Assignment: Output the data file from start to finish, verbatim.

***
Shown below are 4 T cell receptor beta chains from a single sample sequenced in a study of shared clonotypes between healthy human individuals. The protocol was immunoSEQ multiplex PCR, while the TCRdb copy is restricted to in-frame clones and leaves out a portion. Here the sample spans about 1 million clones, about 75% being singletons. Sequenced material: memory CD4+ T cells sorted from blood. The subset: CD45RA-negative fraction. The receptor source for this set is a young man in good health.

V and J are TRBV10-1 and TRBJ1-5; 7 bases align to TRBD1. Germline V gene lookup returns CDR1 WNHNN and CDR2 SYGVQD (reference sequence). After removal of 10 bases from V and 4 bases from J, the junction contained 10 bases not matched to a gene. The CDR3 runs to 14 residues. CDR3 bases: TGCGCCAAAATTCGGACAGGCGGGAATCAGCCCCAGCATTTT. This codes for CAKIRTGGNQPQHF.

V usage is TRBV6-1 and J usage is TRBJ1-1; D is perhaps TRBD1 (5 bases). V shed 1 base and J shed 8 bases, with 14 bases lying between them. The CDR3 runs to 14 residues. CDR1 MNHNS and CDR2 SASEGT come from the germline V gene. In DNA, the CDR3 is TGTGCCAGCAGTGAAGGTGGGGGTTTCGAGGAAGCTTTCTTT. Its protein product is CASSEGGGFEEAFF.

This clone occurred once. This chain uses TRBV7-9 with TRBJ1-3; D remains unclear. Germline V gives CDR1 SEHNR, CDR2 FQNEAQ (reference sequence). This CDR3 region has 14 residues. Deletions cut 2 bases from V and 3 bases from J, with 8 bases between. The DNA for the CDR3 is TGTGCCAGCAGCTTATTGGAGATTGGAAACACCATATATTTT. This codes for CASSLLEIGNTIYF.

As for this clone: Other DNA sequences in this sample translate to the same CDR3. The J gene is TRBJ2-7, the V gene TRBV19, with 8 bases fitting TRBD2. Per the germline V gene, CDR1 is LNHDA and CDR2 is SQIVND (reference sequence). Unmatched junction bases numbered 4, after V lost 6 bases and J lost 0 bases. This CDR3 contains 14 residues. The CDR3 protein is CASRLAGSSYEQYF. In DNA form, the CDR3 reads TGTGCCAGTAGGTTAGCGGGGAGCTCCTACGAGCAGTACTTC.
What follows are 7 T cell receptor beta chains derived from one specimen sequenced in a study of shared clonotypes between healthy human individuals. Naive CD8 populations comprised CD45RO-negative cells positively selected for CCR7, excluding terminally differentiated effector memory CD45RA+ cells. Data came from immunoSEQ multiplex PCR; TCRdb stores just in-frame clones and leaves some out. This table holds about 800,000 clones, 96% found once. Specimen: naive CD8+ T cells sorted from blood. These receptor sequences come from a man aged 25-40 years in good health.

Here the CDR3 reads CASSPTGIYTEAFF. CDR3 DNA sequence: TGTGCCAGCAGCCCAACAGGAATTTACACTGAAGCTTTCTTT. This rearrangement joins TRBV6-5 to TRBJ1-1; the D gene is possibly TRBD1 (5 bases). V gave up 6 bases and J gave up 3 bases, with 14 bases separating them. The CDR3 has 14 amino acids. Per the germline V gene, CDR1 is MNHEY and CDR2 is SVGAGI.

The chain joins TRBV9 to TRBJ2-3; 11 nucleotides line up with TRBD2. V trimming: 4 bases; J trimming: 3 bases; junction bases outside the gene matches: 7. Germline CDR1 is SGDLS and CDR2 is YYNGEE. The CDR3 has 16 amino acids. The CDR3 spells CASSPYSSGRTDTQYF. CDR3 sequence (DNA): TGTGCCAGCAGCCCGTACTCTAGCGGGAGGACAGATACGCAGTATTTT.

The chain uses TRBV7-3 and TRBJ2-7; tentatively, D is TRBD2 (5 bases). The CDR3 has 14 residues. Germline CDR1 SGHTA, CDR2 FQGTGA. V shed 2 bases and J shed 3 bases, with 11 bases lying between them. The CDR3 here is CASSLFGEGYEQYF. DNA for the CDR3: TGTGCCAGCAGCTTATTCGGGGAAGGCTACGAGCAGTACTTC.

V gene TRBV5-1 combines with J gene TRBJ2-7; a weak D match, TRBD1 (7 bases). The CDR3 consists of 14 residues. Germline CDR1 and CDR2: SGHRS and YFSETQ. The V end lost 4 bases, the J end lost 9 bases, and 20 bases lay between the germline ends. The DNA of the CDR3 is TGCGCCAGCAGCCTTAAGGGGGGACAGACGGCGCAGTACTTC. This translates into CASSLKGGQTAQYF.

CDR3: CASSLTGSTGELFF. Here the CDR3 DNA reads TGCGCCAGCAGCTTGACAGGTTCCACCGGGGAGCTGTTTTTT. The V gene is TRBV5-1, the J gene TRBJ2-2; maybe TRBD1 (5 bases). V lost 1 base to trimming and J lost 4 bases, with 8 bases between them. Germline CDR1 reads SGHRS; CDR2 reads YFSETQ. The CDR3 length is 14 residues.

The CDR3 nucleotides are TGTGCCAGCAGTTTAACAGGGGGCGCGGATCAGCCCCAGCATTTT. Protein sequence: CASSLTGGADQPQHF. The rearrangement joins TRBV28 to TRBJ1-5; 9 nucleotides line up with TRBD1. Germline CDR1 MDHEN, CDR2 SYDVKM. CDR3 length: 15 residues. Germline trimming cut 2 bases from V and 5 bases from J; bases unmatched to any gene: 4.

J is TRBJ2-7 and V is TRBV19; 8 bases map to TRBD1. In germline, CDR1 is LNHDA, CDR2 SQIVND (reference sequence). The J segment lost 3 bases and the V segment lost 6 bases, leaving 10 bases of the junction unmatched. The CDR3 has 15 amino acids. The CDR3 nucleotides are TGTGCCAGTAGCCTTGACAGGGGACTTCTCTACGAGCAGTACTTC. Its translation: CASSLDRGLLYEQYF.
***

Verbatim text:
Shown below are 4 T cell receptor beta chains from a single sample sequenced in a study of shared clonotypes between healthy human individuals. The protocol was immunoSEQ multiplex PCR, while the TCRdb copy is restricted to in-frame clones and leaves out a portion. Here the sample spans about 1 million clones, about 75% being singletons. Sequenced material: memory CD4+ T cells sorted from blood. The subset: CD45RA-negative fraction. The receptor source for this set is a young man in good health.

V and J are TRBV10-1 and TRBJ1-5; 7 bases align to TRBD1. Germline V gene lookup returns CDR1 WNHNN and CDR2 SYGVQD (reference sequence). After removal of 10 bases from V and 4 bases from J, the junction contained 10 bases not matched to a gene. The CDR3 runs to 14 residues. CDR3 bases: TGCGCCAAAATTCGGACAGGCGGGAATCAGCCCCAGCATTTT. This codes for CAKIRTGGNQPQHF.

V usage is TRBV6-1 and J usage is TRBJ1-1; D is perhaps TRBD1 (5 bases). V shed 1 base and J shed 8 bases, with 14 bases lying between them. The CDR3 runs to 14 residues. CDR1 MNHNS and CDR2 SASEGT come from the germline V gene. In DNA, the CDR3 is TGTGCCAGCAGTGAAGGTGGGGGTTTCGAGGAAGCTTTCTTT. Its protein product is CASSEGGGFEEAFF.

This clone occurred once. This chain uses TRBV7-9 with TRBJ1-3; D remains unclear. Germline V gives CDR1 SEHNR, CDR2 FQNEAQ (reference sequence). This CDR3 region has 14 residues. Deletions cut 2 bases from V and 3 bases from J, with 8 bases between. The DNA for the CDR3 is TGTGCCAGCAGCTTATTGGAGATTGGAAACACCATATATTTT. This codes for CASSLLEIGNTIYF.

As for this clone: Other DNA sequences in this sample translate to the same CDR3. The J gene is TRBJ2-7, the V gene TRBV19, with 8 bases fitting TRBD2. Per the germline V gene, CDR1 is LNHDA and CDR2 is SQIVND (reference sequence). Unmatched junction bases numbered 4, after V lost 6 bases and J lost 0 bases. This CDR3 contains 14 residues. The CDR3 protein is CASRLAGSSYEQYF. In DNA form, the CDR3 reads TGTGCCAGTAGGTTAGCGGGGAGCTCCTACGAGCAGTACTTC.
What follows are 7 T cell receptor beta chains derived from one specimen sequenced in a study of shared clonotypes between healthy human individuals. Naive CD8 populations comprised CD45RO-negative cells positively selected for CCR7, excluding terminally differentiated effector memory CD45RA+ cells. Data came from immunoSEQ multiplex PCR; TCRdb stores just in-frame clones and leaves some out. This table holds about 800,000 clones, 96% found once. Specimen: naive CD8+ T cells sorted from blood. These receptor sequences come from a man aged 25-40 years in good health.

Here the CDR3 reads CASSPTGIYTEAFF. CDR3 DNA sequence: TGTGCCAGCAGCCCAACAGGAATTTACACTGAAGCTTTCTTT. This rearrangement joins TRBV6-5 to TRBJ1-1; the D gene is possibly TRBD1 (5 bases). V gave up 6 bases and J gave up 3 bases, with 14 bases separating them. The CDR3 has 14 amino acids. Per the germline V gene, CDR1 is MNHEY and CDR2 is SVGAGI.

The chain joins TRBV9 to TRBJ2-3; 11 nucleotides line up with TRBD2. V trimming: 4 bases; J trimming: 3 bases; junction bases outside the gene matches: 7. Germline CDR1 is SGDLS and CDR2 is YYNGEE. The CDR3 has 16 amino acids. The CDR3 spells CASSPYSSGRTDTQYF. CDR3 sequence (DNA): TGTGCCAGCAGCCCGTACTCTAGCGGGAGGACAGATACGCAGTATTTT.

The chain uses TRBV7-3 and TRBJ2-7; tentatively, D is TRBD2 (5 bases). The CDR3 has 14 residues. Germline CDR1 SGHTA, CDR2 FQGTGA. V shed 2 bases and J shed 3 bases, with 11 bases lying between them. The CDR3 here is CASSLFGEGYEQYF. DNA for the CDR3: TGTGCCAGCAGCTTATTCGGGGAAGGCTACGAGCAGTACTTC.

V gene TRBV5-1 combines with J gene TRBJ2-7; a weak D match, TRBD1 (7 bases). The CDR3 consists of 14 residues. Germline CDR1 and CDR2: SGHRS and YFSETQ. The V end lost 4 bases, the J end lost 9 bases, and 20 bases lay between the germline ends. The DNA of the CDR3 is TGCGCCAGCAGCCTTAAGGGGGGACAGACGGCGCAGTACTTC. This translates into CASSLKGGQTAQYF.

CDR3: CASSLTGSTGELFF. Here the CDR3 DNA reads TGCGCCAGCAGCTTGACAGGTTCCACCGGGGAGCTGTTTTTT. The V gene is TRBV5-1, the J gene TRBJ2-2; maybe TRBD1 (5 bases). V lost 1 base to trimming and J lost 4 bases, with 8 bases between them. Germline CDR1 reads SGHRS; CDR2 reads YFSETQ. The CDR3 length is 14 residues.

The CDR3 nucleotides are TGTGCCAGCAGTTTAACAGGGGGCGCGGATCAGCCCCAGCATTTT. Protein sequence: CASSLTGGADQPQHF. The rearrangement joins TRBV28 to TRBJ1-5; 9 nucleotides line up with TRBD1. Germline CDR1 MDHEN, CDR2 SYDVKM. CDR3 length: 15 residues. Germline trimming cut 2 bases from V and 5 bases from J; bases unmatched to any gene: 4.

J is TRBJ2-7 and V is TRBV19; 8 bases map to TRBD1. In germline, CDR1 is LNHDA, CDR2 SQIVND (reference sequence). The J segment lost 3 bases and the V segment lost 6 bases, leaving 10 bases of the junction unmatched. The CDR3 has 15 amino acids. The CDR3 nucleotides are TGTGCCAGTAGCCTTGACAGGGGACTTCTCTACGAGCAGTACTTC. Its translation: CASSLDRGLLYEQYF.